A domesticated herd of reindeer moving according to
Custom on the frozen lake toward
* * minera auri gold mines.
Yes, but how do you map this sea, Olaus Magnus?
How do you carve these currents in your woodblocks?
Heart, you are gazing
at a girl
at the bottom of a well,
a girl in whose belly a child quickens,
who rises naked, calm
from her boyfriend's bed
and walks to the bathroom through dark
dark night, rosy calm girl
who sways a little, love-loosened, her breasts
warm on her belly, and you are gazing
at the smear of blood on the toilet paper,
then at her walking
back to the bed,
and everything different forever then.
With that blood the girl,
oh her warm
body soft as a moth's wings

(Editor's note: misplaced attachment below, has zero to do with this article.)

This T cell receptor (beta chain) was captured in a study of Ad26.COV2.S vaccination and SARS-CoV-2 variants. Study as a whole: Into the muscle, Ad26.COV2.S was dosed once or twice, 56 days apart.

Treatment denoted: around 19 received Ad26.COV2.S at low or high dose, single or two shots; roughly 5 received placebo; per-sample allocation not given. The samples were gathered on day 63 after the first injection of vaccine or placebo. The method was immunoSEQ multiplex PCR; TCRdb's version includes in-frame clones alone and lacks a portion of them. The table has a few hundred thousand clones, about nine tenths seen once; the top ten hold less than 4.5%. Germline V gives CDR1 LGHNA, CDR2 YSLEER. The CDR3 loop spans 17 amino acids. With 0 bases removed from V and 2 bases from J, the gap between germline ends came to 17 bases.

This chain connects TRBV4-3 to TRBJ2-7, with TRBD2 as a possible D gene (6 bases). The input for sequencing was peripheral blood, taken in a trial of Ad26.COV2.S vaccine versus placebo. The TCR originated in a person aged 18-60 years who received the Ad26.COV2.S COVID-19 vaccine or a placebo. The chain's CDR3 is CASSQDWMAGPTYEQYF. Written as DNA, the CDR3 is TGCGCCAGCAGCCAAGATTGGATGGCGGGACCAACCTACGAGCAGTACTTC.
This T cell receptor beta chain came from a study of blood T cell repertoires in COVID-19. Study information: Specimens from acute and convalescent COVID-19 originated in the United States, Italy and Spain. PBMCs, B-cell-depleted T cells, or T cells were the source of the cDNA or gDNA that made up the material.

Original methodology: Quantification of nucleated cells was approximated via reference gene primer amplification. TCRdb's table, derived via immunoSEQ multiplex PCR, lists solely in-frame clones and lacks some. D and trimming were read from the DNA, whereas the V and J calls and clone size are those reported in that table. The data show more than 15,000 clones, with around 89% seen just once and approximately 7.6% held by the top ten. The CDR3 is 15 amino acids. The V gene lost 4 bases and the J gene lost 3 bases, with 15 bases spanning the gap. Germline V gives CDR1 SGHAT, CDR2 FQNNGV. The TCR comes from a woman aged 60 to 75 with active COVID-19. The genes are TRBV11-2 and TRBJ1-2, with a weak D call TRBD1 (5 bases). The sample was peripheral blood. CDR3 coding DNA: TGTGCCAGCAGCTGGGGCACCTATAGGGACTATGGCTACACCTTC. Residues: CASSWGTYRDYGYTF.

starts down its long
road toward November,
toward the forceps,
the stillbirth, the hospital bed —
And you are gazing
at a boy
who loves chess
and hates psychology, whose hands
and eager and whose mouth
always tastes of Chesterfields,
a boy who keeps house with her
in his sister's house
when his sister is gone,
fog spilling across the Bay,
him buttering bread, reading the paper,
on the stereo Dylan
or Miles Davis,
them turning to the bed
like wind blows through eucalyptus trees
or rain runs down leaves
again, again —
a boy who will blame his body
that warm midnight and never
tell her, never
tell her why he vanished —
No, say it this way.
Playing house in 1965, the two of them drifted like leaves along calm water, like air that eddies and flows first through her lungs, then through his lungs, warmed by the heat of the stove, stirred by the blades of the ceiling fan. And the child shifted and grew, an elbow, a knee sculpting her side, its small life thrumming in her bloodstream. For these few hours, spread over as many weeks, they were a family.